letters

I’m not really good at picking out a card. I am the worst gift giver that I know. But, I can write a pretty mean check and if I do have a forte’, it’s writing letters.

I don’t write lots of letters and send them about everywhere to everyone. Maybe when I move past this crazy stage of life with kids, I will. But, there are a few of you that I write often, regularly to share my heart.

I have a copy of every letter that I have ever sent you. I definitely have a copy of any return script.

I have the scribbles from my children and the notes students jotted down toward my eyes. I have a thick ribbon-tied stack of correspondence between me and my best friend, Kim, from our high school days. I have all the letters that my mentors, who were in college at the time, sent to me during their summers away from Athens. I have a series of letters “my girls” from youth group exchanged with me their turbulent tenth grade year. I have copies of anything that I have shared with Ignatius and my readers, and their responses to those fumblings. I have copies of the letters I write every year to my seniors. I have  copies of countless recommendation letters which I penned for hopeful seekers.  I have every phrase you great writers have sent my way by email or Facebook message or occasionally text.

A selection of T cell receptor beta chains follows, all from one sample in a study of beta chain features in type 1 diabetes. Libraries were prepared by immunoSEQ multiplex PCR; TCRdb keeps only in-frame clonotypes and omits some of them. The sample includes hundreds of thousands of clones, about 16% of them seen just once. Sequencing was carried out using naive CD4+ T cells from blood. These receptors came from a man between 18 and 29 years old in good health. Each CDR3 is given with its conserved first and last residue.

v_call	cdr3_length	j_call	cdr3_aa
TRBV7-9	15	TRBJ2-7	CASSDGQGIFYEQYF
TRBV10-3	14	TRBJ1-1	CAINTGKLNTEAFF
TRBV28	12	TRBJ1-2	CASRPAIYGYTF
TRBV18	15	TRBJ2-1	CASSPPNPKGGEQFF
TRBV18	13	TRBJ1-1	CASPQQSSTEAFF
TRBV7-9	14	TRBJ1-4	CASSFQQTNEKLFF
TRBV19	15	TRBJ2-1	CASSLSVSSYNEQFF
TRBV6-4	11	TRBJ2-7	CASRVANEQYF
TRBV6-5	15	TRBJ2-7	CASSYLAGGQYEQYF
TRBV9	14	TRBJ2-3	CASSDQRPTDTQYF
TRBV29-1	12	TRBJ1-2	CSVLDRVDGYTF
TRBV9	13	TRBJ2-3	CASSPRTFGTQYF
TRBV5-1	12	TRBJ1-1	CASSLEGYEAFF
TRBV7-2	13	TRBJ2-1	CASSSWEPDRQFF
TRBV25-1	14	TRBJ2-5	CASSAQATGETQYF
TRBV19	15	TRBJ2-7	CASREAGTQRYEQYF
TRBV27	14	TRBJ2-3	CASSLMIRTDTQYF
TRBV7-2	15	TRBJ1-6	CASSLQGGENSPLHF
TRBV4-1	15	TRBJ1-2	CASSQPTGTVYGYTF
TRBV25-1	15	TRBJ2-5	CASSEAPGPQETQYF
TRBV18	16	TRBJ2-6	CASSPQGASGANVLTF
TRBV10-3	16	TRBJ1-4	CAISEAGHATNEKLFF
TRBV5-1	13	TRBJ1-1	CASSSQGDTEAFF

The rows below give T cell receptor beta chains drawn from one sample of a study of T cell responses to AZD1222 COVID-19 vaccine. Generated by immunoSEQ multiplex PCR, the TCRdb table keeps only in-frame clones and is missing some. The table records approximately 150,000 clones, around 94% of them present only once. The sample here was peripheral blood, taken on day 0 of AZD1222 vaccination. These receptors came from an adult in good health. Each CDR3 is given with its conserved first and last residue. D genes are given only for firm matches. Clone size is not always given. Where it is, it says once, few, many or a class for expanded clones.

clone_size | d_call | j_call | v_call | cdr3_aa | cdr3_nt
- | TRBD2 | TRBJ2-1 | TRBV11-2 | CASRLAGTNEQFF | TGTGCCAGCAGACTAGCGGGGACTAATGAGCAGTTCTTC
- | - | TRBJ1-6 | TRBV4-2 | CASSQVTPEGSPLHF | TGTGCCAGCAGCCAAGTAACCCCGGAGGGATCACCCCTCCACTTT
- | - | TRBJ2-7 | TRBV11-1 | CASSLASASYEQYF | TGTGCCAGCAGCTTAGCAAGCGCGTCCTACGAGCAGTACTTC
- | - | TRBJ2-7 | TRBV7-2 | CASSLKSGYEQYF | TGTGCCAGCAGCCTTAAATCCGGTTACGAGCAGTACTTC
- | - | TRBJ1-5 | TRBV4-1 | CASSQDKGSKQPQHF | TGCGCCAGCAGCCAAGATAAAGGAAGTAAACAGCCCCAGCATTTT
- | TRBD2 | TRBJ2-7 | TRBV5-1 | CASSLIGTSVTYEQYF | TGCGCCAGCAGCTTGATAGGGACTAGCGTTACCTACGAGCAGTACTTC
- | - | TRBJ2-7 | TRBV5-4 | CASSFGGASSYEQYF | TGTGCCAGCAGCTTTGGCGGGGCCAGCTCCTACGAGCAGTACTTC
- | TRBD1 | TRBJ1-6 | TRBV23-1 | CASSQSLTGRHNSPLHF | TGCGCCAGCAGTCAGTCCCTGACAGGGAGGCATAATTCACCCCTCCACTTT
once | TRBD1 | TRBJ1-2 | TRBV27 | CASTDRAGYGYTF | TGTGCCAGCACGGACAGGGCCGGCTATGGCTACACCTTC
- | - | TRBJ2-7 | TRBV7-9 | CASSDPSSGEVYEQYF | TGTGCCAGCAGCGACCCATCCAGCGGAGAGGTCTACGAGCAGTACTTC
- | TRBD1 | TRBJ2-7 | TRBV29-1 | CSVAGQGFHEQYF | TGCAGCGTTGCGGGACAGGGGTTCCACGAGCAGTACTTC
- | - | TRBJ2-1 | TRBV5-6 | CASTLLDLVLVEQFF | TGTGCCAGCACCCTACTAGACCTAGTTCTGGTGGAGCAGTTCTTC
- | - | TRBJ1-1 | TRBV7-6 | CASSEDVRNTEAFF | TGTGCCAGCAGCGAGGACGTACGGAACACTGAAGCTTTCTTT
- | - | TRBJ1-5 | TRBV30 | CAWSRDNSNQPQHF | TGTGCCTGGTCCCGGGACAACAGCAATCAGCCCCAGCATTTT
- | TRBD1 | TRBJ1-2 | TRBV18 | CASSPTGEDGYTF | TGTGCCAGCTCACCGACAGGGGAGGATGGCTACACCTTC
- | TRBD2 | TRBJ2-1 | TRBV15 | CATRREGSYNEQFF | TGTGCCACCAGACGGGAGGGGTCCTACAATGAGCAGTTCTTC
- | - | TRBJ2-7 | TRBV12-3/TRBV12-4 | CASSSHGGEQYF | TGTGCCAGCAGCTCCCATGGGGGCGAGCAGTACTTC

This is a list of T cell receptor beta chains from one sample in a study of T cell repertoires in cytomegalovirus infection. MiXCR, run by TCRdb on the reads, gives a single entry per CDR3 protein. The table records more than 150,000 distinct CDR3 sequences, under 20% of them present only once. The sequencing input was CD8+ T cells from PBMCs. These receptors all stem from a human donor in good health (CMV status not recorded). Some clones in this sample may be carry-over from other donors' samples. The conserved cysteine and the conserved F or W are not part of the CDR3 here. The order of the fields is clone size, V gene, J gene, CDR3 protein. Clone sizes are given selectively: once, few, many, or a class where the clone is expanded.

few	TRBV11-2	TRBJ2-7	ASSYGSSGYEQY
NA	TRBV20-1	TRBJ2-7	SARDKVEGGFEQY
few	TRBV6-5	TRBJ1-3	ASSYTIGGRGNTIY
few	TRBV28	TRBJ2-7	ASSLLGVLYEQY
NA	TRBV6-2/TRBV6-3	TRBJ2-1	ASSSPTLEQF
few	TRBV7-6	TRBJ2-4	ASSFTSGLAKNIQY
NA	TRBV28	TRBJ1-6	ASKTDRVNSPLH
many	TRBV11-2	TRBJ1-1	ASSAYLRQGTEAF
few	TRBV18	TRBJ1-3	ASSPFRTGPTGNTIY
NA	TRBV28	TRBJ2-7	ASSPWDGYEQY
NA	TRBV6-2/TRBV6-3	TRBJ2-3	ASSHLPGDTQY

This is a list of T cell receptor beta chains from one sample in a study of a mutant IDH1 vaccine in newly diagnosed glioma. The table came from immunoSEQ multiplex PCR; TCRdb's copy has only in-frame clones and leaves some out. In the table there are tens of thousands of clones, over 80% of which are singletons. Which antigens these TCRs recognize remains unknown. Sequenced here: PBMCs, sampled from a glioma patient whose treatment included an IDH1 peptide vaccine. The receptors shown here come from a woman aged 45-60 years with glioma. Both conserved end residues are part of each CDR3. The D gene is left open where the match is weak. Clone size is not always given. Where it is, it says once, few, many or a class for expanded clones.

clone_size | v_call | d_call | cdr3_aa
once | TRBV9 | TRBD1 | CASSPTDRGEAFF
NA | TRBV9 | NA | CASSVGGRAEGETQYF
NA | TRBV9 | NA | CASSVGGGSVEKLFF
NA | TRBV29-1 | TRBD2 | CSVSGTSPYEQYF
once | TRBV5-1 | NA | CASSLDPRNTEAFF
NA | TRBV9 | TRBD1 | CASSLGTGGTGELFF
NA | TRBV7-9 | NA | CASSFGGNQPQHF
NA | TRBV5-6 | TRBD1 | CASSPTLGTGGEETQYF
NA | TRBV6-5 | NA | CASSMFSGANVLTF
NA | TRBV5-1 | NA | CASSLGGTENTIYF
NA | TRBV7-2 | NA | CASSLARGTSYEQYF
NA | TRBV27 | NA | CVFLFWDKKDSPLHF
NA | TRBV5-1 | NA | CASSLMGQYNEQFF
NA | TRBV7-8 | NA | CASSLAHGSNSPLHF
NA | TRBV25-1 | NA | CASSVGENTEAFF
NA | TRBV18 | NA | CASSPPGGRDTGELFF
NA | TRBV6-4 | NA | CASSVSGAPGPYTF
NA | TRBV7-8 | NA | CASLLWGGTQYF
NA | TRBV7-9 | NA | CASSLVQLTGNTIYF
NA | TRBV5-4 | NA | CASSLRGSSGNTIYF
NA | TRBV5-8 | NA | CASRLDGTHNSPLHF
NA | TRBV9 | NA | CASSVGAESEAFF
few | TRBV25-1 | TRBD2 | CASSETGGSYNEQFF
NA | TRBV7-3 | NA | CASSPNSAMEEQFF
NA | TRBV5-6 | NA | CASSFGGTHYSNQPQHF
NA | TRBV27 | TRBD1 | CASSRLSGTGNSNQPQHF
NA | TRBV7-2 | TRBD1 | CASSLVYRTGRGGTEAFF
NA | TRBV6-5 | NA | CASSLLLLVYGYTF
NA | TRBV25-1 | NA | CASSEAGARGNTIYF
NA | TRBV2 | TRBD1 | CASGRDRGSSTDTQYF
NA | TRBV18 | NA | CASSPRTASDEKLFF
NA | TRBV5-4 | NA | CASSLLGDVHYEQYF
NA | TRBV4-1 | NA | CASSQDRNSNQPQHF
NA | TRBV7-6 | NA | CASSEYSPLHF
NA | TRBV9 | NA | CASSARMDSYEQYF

I have those words saved and sealed, not to sell, I promise writer friends, but to savor.

In times of struggle and disbelief, I have returned to them. I have let them re-ignite those things you once saw in me, somehow cared to mention and called out to greater volume.

I reread, so I suspect that others may as well.

So, I write letters, when a word spoken might do, but can’t be remembered, reincarnated, returned to… nearly so easily.

Today, we the students, will write letters, and hopefully regain what is nearly lost… the art and the essence of a word written specifically for another.

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1 Comment

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One response to “letters

  1. Letter writing is truly a lost art…in fact writing – I mean with a pen and paper – is something I’ve found myself doing less of. Most of my thoughts get banged out on a keyboard. One of my favorite things to do is look through old photos and it’s always a treat to look on the back and see the swirling flourishes of my grandmother’s handwriting. It also warms my heart so much to look through my kid’s artwork and the sweet scribbly scrawl of my youngest or the early refining of my oldest’s handwriting. It’s a personal mark to show that someone has been there, someone who took a moment to enscribe something on paper with their own hand.

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